Air Date

September 29, 2022

Featured Guest

Elad Roisman
Partner, Cravath, Swaine & Moore LLP


Tom Quaadman
Executive Vice President, Center for Capital Markets Competitiveness (CCMC), U.S. Chamber of Commerce, Executive Vice President, Center for Technology Engagement (C_TEC), U.S. Chamber of Commerce, Executive Vice President, Global Innovation Policy Center (GIPC), U.S. Chamber of Commerce, Senior Advisor to the President and CEO, U.S. Chamber of Commerce


According to Tom Quaadman, EVP of the Center for Capital Markets Competitiveness at the U.S. Chamber of Commerce, the U.S. Security and Exchange Commission (SEC)’s rulemaking agenda in 2022 is four times larger than it was during the Dodd-Frank implementation phase, with many rules impacting the business community.

During a discussion at the U.S. Chamber’s Center for Capital Markets Competitiveness (CCMC), former Commissioner Elad Roisman, Partner at Cravath, Swaine & Moore LLP, spoke on the state of play around the SEC’s disclosure proposals and the implications of regulatory changes to corporate governance.

Companies Should Implement a Principles-Based Approach to Corporate Governance

Roisman said the principles-based approach “stands the test of time” without creating line-item requirements.

 “When you have a line item requirement … it's almost the commission saying it's defacto material when it not necessarily is,” he said. “It's a one-size-fits-all approach … [which is] a problem.”

“If we just take human capital disclosure in itself … the studies have found, and at least in my experience, companies were able to really tell their stor[ies] from their unique perspective[s],” Roisman continued. “And it led to, not boilerplate discussions, [but] very nuanced explanations to investors about what they do.”

“If there was a line item disclosure requirement, I don't think it would necessarily be able to capture that,” he said.

Additionally, he continued, studies have shown that different human capital measures vary per company and per industry.

“So, while they're important to many companies, the importance they place on for each particular company is different,” he said. “I get a little worried if you create line item requirements because I don't think you'll necessarily get that sort of fulsome disclosure for investors.”

Assessing Materiality Is an Important Step in the Disclosure Regime

Loosely quoting Supreme Court Justice Third Good Marshall, Roisman defined materiality as having “a substantial likelihood that a reasonable investor would consider that information important when they make a voting or investing decision.”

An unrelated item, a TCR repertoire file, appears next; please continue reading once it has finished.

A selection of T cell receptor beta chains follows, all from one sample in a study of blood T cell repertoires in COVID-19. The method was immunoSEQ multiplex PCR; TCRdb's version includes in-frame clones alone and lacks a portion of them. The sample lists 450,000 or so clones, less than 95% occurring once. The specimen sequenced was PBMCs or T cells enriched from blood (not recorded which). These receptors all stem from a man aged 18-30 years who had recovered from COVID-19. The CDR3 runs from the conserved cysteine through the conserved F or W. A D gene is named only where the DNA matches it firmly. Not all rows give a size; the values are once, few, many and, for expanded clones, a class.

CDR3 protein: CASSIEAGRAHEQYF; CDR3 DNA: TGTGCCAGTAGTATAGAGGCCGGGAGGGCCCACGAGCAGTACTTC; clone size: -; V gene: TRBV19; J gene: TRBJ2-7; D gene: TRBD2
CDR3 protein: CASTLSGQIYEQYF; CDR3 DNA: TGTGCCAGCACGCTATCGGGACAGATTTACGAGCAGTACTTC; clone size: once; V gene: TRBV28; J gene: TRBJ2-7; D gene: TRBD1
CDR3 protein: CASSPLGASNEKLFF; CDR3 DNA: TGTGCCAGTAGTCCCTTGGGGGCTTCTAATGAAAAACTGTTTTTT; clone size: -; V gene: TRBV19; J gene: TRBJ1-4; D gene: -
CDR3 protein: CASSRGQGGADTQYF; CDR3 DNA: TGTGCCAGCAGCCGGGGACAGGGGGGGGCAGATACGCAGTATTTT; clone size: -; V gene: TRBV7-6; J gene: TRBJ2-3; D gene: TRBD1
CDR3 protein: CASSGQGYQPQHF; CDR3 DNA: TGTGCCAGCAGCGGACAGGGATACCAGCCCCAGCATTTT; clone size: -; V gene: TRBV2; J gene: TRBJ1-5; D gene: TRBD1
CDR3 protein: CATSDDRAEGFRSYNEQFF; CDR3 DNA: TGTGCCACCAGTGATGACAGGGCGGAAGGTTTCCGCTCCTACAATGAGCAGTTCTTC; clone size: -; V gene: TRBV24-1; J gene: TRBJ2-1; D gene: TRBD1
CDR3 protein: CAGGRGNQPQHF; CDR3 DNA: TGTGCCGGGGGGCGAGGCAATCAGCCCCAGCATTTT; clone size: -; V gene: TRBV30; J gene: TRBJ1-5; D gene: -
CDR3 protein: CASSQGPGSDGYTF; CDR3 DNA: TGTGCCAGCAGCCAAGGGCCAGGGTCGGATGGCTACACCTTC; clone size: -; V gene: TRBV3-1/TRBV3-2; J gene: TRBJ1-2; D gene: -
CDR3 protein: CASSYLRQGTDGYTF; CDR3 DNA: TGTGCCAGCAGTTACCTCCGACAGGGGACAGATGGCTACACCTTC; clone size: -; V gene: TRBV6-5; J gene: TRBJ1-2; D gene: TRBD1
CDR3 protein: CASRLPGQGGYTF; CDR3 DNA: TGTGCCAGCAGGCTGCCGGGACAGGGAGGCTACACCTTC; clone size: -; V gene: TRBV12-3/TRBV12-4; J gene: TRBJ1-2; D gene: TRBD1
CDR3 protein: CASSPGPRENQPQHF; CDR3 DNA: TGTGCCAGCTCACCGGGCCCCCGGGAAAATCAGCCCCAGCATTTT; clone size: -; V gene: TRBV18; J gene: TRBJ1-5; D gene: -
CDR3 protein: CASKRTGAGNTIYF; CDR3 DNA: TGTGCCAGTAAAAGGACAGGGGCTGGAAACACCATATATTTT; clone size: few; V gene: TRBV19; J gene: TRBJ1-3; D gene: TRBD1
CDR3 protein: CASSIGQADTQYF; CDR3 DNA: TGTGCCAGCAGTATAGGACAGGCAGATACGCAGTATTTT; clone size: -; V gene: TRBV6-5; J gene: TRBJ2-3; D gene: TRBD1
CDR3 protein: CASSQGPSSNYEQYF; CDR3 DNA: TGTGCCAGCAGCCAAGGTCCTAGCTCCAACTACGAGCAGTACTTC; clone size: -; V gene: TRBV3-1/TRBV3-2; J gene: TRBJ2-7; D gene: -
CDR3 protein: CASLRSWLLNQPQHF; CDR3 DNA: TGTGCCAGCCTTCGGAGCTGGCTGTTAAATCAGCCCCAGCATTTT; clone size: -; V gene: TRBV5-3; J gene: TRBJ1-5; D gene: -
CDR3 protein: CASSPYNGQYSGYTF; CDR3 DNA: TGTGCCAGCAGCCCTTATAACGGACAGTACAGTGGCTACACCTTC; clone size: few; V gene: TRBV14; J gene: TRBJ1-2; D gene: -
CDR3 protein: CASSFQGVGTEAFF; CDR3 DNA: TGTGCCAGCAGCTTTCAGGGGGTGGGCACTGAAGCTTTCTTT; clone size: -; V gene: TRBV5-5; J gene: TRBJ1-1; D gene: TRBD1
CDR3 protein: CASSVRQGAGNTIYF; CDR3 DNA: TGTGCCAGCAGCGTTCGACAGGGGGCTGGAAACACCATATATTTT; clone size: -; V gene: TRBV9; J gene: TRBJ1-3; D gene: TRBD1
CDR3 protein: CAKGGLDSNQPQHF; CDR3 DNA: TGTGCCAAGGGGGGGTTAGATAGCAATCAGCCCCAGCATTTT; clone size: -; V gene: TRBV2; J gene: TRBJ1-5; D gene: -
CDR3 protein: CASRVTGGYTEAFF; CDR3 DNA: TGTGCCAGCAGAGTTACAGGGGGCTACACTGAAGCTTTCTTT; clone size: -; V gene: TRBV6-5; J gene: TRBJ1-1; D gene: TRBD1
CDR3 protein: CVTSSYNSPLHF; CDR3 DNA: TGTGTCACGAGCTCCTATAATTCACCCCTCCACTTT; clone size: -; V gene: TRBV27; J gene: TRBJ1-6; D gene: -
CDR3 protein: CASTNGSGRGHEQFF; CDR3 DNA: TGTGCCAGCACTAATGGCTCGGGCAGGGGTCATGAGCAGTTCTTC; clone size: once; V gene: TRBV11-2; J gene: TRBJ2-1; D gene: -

“Materiality is the bedrock of the disclosure regime,” Roisman said. “It’s the foundation that all company disclosure has predicated on.”

“I think the key piece is it's a tie to a financial interest because there's a myriad of reasons why people may want information from companies,” he continued. “I think one of the things that have been raised about the proposed rule is that it may deviate from that traditional materiality standard of disclosure.”

Roisman added that many have questioned whether these rule requirements are aimed at broader societal issues or investment issues, as well as whether the commission is the right entity to tackle them.

The Shareholder Proposal Process Has Changed Over the Years, with Many Questioning the New Baseline

In 2020, “there was really a conscious effort to ensure there was an alignment between the shareholder proposal thresholds and re-proposal thresholds and the cost to companies and other shareholders,” said Roisman.

“If the commission decides to further limit the ability of companies to exclude shareholder proposals, the likely result will be more shareholder proposals,” he continued. “And frankly, this will lead to, in some cases, companies spending more time and money … on proposals that frankly will never succeed.”

Roisman added that the market has changed substantially over the past year.

“We still don't really know what the baseline is,” he said. “If people were concerned that there were too many shareholder proposals being excluded, then this year should give them pause to think that that's not the case.”

“It's a moving target,” Roisman continued. “I think this is a problem people have raised with some of these rulemakings: they often overlap, [and] trying to understand the baseline of how the marketplace is going to work is difficult when you have all these proposals out there.”

“The reality of the situation is if you're a company, the likelihood of you being able to exclude a proposal is probably less than it was before,” Roisman said.